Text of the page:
Overview

Wine Overview

World wine production in 2018, excluding must and juice, was a record harvest of 292.3 million hectolitres.

Introduction

Wine is produced by transforming sugars into alcohol during fermentation of grape must. It is composed mainly of water, ethanol, sugars, and acids but can also contain other chemical compounds that vary in concentration and can be very influential on the sensory properties of the final product. Measuring grape characteristics is a basic requirement for vineyard improvement and optimum production of desired wine styles. There is a strong need for timely information that can be used for berry maturity assessment and classifying vineyard blocks, but existing analytical methods are insufficient for the demands of production.  Estimated worldwide annual grape and wine productions are over 60,000 million tons and 25,000 ML.  Even simple analyses like total soluble solids (TSS expressed as °Brix) and acidity require samples to be sent to a laboratory with delayed results. More complex quality analyses, such as grape color, nitrogen, and phenolics are not even considered on a large-scale basis because of the cost and time involved. Thus, there exists a need for cost-effective and timely methods for measuring parameters in wine from grape harvesting all the way through to the final quality assessment. One such method that has been studied is NIR spectroscopy.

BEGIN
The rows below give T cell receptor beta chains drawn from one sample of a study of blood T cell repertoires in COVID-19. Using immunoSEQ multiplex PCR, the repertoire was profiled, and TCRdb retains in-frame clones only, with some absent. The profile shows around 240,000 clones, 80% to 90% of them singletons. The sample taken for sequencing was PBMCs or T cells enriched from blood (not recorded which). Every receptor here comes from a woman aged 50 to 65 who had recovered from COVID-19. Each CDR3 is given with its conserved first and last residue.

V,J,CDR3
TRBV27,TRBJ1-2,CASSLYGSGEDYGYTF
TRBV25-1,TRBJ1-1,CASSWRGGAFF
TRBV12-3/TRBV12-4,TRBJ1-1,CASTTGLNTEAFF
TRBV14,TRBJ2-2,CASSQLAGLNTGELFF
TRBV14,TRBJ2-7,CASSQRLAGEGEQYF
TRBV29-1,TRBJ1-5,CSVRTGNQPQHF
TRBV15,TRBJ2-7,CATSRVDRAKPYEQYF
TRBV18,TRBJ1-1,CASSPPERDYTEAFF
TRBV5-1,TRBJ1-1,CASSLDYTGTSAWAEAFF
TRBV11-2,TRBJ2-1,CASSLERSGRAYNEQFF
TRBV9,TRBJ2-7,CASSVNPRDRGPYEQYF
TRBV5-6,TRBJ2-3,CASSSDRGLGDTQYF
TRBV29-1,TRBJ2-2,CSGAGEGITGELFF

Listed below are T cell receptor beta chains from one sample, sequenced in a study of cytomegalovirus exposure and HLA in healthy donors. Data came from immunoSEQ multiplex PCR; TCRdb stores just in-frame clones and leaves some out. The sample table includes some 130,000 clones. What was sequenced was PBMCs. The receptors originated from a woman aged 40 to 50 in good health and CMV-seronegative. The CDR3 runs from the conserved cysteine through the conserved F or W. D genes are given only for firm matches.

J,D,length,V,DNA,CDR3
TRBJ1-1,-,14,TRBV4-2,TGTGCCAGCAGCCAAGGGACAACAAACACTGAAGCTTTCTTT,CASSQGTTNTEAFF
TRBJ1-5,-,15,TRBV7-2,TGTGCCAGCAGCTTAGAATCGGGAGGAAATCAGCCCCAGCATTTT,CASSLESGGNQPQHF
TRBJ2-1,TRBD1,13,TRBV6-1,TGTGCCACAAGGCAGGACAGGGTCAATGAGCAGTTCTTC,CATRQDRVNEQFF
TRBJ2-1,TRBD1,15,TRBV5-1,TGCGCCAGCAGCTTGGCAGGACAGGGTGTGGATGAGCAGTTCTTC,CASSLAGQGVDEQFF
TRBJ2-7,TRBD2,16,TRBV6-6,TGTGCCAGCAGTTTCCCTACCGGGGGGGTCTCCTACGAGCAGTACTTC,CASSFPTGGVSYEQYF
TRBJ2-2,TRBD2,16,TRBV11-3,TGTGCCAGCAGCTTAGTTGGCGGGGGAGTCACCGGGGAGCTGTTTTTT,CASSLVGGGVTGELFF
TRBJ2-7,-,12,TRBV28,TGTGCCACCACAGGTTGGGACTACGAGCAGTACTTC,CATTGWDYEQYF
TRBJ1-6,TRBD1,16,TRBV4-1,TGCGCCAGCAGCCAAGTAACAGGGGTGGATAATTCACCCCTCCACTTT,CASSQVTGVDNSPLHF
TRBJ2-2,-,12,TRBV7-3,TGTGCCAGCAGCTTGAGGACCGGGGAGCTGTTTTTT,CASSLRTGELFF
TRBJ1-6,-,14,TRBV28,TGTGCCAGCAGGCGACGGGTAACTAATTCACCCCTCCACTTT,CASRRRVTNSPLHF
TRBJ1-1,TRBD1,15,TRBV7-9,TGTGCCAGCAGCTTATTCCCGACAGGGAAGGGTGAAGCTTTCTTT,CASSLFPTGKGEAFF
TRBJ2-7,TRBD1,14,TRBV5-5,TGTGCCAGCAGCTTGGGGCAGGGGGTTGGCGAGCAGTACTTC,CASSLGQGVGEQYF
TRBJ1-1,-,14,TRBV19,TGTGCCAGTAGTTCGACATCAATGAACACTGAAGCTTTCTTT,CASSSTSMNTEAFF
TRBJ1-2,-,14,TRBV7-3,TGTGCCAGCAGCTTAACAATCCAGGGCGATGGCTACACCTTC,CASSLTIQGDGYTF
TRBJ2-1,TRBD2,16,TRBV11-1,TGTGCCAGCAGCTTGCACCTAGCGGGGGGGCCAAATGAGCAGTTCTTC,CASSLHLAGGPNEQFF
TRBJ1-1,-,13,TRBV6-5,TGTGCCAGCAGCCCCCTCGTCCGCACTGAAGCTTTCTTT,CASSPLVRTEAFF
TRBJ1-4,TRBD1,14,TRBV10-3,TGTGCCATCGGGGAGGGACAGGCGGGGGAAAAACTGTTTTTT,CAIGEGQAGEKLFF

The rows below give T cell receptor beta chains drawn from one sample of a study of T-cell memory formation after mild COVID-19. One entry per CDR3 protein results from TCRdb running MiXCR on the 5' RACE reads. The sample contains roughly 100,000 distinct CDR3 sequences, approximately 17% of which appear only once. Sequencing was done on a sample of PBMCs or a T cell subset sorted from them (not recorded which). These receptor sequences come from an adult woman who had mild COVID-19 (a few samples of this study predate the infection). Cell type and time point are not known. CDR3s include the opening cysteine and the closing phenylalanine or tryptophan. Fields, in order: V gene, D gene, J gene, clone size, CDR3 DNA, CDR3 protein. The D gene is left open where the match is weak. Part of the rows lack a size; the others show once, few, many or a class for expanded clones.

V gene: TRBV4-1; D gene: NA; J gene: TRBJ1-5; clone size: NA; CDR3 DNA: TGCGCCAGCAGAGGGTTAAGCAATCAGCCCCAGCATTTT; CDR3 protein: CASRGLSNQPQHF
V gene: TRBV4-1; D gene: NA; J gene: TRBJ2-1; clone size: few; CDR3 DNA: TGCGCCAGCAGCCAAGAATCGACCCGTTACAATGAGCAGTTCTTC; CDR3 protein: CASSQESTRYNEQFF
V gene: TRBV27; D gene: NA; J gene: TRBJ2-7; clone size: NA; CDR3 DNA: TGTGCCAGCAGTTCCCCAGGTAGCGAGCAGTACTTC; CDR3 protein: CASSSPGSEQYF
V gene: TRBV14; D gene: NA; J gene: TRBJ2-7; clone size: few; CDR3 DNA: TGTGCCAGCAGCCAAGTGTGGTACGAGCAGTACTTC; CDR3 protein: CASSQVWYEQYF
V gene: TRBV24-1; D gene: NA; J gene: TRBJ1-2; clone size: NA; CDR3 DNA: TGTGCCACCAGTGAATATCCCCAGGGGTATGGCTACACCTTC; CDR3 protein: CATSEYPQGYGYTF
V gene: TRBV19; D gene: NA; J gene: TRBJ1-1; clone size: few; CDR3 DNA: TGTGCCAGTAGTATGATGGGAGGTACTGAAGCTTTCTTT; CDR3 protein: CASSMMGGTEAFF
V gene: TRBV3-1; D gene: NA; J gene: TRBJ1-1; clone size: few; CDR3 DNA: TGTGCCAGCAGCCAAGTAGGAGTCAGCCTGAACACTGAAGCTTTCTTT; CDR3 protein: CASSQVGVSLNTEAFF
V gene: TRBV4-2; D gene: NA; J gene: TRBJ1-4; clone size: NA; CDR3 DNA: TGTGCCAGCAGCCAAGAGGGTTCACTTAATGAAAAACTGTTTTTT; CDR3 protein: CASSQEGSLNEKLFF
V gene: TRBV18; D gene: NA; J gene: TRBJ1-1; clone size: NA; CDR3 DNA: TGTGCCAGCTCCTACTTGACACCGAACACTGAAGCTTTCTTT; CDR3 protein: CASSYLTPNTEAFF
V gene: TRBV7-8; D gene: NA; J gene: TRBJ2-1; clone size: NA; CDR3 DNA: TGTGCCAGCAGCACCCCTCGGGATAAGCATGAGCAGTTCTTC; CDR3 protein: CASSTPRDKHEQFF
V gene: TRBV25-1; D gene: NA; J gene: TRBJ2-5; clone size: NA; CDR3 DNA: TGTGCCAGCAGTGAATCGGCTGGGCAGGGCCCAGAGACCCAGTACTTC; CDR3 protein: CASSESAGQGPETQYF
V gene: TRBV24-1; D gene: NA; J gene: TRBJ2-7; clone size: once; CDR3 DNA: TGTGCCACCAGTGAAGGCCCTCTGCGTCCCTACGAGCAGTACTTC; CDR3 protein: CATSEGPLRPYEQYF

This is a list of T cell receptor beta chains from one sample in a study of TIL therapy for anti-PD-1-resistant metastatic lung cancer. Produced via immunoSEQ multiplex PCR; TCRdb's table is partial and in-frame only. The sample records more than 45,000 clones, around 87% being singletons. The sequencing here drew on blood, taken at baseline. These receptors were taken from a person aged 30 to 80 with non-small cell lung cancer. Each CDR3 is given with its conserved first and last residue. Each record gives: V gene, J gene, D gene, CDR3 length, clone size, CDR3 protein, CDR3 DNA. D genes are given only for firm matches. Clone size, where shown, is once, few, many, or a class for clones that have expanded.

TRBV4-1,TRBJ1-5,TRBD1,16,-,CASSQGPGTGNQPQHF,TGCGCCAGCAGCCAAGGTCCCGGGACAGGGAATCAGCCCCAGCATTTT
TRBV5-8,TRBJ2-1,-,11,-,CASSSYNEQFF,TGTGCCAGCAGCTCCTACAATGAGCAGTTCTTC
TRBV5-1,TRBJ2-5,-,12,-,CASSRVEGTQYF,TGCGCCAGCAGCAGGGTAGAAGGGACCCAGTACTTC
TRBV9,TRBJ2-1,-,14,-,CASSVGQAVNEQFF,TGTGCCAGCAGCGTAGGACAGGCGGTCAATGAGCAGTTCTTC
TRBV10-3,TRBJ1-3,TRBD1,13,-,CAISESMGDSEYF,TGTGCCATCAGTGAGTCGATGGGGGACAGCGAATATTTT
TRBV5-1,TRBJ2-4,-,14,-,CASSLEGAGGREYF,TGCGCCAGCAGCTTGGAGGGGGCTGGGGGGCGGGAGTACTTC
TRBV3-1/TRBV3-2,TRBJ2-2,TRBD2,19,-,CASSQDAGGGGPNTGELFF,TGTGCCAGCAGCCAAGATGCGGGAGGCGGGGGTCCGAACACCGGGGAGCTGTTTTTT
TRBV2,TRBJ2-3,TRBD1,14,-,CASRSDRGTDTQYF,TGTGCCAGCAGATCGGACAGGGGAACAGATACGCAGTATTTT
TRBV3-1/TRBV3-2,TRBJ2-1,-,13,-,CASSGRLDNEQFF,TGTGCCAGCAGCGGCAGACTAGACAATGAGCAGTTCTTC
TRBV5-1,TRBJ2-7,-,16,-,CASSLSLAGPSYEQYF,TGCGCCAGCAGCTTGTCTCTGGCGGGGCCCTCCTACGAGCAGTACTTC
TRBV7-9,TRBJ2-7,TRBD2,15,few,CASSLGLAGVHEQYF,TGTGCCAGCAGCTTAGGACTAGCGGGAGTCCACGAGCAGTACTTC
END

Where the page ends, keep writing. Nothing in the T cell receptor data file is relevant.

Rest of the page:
Parameters of Interest in Grapes

Parameters of interest in grapes include total anthocyanins (correlated to color), TSS, and pH. Grapes are traditionally harvested based on TSS concentration, mostly consisting of glucose and fructose. TSS refers to the total soluble constituents of the grape and because these are primarily sugars, °Brix is used when determining the sucrose equivalent of soluble solids in products. If these parameters can be measured in the field before harvest, it can tell the grower the optimal time for picking the berries. Anthocyanins are naturally occurring phenolic compounds and are responsible for the color in wine grapes as well as other fruits and vegetables. The color of appearance is pH dependent. Studies have been conducted to measure these parameters as well as other acidity measurements in wine grapes with success. The best results have been obtained using local data sets based on individual ranges for different vintages, regions, and grape varieties for the parameters of interest. Some work has also been done on detecting powdery mildew & mold contamination in wine grapes. Results found that while contamination was not correlated to pH or TSS, the potential exists for discriminating infected grapes using NIR spectroscopy. This would be a valuable tool at the stage before crushing grapes for fermentation.